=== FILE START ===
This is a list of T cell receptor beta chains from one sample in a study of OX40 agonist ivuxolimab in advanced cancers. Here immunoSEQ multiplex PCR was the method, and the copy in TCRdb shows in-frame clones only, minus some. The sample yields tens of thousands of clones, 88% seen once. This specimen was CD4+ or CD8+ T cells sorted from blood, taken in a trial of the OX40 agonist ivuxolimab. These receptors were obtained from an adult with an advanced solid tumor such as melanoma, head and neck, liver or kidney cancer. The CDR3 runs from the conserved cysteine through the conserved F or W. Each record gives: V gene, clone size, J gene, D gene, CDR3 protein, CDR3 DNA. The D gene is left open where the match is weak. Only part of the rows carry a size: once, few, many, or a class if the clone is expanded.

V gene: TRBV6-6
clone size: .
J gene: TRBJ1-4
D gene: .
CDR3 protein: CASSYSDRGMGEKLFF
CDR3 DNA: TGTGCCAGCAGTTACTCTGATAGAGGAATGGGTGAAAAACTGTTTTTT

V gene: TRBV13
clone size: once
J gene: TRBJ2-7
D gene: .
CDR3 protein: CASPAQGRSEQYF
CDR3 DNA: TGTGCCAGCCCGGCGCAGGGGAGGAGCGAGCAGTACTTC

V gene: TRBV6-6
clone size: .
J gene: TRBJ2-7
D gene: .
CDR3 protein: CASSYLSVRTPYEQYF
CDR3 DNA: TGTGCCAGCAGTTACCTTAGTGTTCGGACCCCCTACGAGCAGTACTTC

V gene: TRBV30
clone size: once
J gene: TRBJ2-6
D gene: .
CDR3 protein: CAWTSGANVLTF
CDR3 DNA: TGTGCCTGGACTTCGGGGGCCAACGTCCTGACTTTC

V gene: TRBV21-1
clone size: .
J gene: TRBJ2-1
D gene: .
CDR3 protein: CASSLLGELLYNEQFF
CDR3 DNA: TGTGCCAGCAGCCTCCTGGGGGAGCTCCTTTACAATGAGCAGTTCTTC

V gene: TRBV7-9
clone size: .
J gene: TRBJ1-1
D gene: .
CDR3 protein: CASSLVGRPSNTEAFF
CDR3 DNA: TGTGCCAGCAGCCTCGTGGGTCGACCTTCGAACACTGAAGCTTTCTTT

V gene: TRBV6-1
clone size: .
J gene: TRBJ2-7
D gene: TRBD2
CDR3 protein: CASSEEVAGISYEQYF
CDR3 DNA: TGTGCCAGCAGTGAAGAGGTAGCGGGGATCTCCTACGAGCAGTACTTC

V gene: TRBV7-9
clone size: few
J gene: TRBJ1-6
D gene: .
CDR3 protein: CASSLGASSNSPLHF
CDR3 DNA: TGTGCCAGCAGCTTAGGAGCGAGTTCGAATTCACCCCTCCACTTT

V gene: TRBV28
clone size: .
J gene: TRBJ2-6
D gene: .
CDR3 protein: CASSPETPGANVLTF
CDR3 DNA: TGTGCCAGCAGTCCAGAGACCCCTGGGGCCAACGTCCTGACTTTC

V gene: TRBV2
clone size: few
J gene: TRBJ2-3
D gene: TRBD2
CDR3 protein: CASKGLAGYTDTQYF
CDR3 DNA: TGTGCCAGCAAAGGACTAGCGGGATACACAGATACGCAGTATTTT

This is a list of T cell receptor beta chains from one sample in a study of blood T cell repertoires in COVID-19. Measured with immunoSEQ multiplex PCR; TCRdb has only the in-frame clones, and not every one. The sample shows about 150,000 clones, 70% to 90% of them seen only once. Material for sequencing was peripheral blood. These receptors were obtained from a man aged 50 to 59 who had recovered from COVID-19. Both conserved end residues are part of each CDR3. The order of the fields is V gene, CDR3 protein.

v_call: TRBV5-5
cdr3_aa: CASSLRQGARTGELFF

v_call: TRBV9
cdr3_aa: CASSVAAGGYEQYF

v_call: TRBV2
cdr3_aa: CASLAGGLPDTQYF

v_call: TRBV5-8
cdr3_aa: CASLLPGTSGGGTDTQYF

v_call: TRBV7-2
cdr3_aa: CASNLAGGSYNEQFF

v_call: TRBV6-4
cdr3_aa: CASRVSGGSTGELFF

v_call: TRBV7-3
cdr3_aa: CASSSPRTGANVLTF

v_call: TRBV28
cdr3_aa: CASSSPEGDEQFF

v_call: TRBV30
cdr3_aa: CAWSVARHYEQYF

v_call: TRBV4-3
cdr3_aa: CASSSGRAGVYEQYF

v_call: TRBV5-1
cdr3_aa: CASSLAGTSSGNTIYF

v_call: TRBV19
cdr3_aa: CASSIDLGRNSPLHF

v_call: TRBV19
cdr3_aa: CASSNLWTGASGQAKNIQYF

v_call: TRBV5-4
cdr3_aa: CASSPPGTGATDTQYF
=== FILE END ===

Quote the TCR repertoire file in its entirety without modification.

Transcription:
This is a list of T cell receptor beta chains from one sample in a study of OX40 agonist ivuxolimab in advanced cancers. Here immunoSEQ multiplex PCR was the method, and the copy in TCRdb shows in-frame clones only, minus some. The sample yields tens of thousands of clones, 88% seen once. This specimen was CD4+ or CD8+ T cells sorted from blood, taken in a trial of the OX40 agonist ivuxolimab. These receptors were obtained from an adult with an advanced solid tumor such as melanoma, head and neck, liver or kidney cancer. The CDR3 runs from the conserved cysteine through the conserved F or W. Each record gives: V gene, clone size, J gene, D gene, CDR3 protein, CDR3 DNA. The D gene is left open where the match is weak. Only part of the rows carry a size: once, few, many, or a class if the clone is expanded.

V gene: TRBV6-6
clone size: .
J gene: TRBJ1-4
D gene: .
CDR3 protein: CASSYSDRGMGEKLFF
CDR3 DNA: TGTGCCAGCAGTTACTCTGATAGAGGAATGGGTGAAAAACTGTTTTTT

V gene: TRBV13
clone size: once
J gene: TRBJ2-7
D gene: .
CDR3 protein: CASPAQGRSEQYF
CDR3 DNA: TGTGCCAGCCCGGCGCAGGGGAGGAGCGAGCAGTACTTC

V gene: TRBV6-6
clone size: .
J gene: TRBJ2-7
D gene: .
CDR3 protein: CASSYLSVRTPYEQYF
CDR3 DNA: TGTGCCAGCAGTTACCTTAGTGTTCGGACCCCCTACGAGCAGTACTTC

V gene: TRBV30
clone size: once
J gene: TRBJ2-6
D gene: .
CDR3 protein: CAWTSGANVLTF
CDR3 DNA: TGTGCCTGGACTTCGGGGGCCAACGTCCTGACTTTC

V gene: TRBV21-1
clone size: .
J gene: TRBJ2-1
D gene: .
CDR3 protein: CASSLLGELLYNEQFF
CDR3 DNA: TGTGCCAGCAGCCTCCTGGGGGAGCTCCTTTACAATGAGCAGTTCTTC

V gene: TRBV7-9
clone size: .
J gene: TRBJ1-1
D gene: .
CDR3 protein: CASSLVGRPSNTEAFF
CDR3 DNA: TGTGCCAGCAGCCTCGTGGGTCGACCTTCGAACACTGAAGCTTTCTTT

V gene: TRBV6-1
clone size: .
J gene: TRBJ2-7
D gene: TRBD2
CDR3 protein: CASSEEVAGISYEQYF
CDR3 DNA: TGTGCCAGCAGTGAAGAGGTAGCGGGGATCTCCTACGAGCAGTACTTC

V gene: TRBV7-9
clone size: few
J gene: TRBJ1-6
D gene: .
CDR3 protein: CASSLGASSNSPLHF
CDR3 DNA: TGTGCCAGCAGCTTAGGAGCGAGTTCGAATTCACCCCTCCACTTT

V gene: TRBV28
clone size: .
J gene: TRBJ2-6
D gene: .
CDR3 protein: CASSPETPGANVLTF
CDR3 DNA: TGTGCCAGCAGTCCAGAGACCCCTGGGGCCAACGTCCTGACTTTC

V gene: TRBV2
clone size: few
J gene: TRBJ2-3
D gene: TRBD2
CDR3 protein: CASKGLAGYTDTQYF
CDR3 DNA: TGTGCCAGCAAAGGACTAGCGGGATACACAGATACGCAGTATTTT

This is a list of T cell receptor beta chains from one sample in a study of blood T cell repertoires in COVID-19. Measured with immunoSEQ multiplex PCR; TCRdb has only the in-frame clones, and not every one. The sample shows about 150,000 clones, 70% to 90% of them seen only once. Material for sequencing was peripheral blood. These receptors were obtained from a man aged 50 to 59 who had recovered from COVID-19. Both conserved end residues are part of each CDR3. The order of the fields is V gene, CDR3 protein.

v_call: TRBV5-5
cdr3_aa: CASSLRQGARTGELFF

v_call: TRBV9
cdr3_aa: CASSVAAGGYEQYF

v_call: TRBV2
cdr3_aa: CASLAGGLPDTQYF

v_call: TRBV5-8
cdr3_aa: CASLLPGTSGGGTDTQYF

v_call: TRBV7-2
cdr3_aa: CASNLAGGSYNEQFF

v_call: TRBV6-4
cdr3_aa: CASRVSGGSTGELFF

v_call: TRBV7-3
cdr3_aa: CASSSPRTGANVLTF

v_call: TRBV28
cdr3_aa: CASSSPEGDEQFF

v_call: TRBV30
cdr3_aa: CAWSVARHYEQYF

v_call: TRBV4-3
cdr3_aa: CASSSGRAGVYEQYF

v_call: TRBV5-1
cdr3_aa: CASSLAGTSSGNTIYF

v_call: TRBV19
cdr3_aa: CASSIDLGRNSPLHF

v_call: TRBV19
cdr3_aa: CASSNLWTGASGQAKNIQYF

v_call: TRBV5-4
cdr3_aa: CASSPPGTGATDTQYF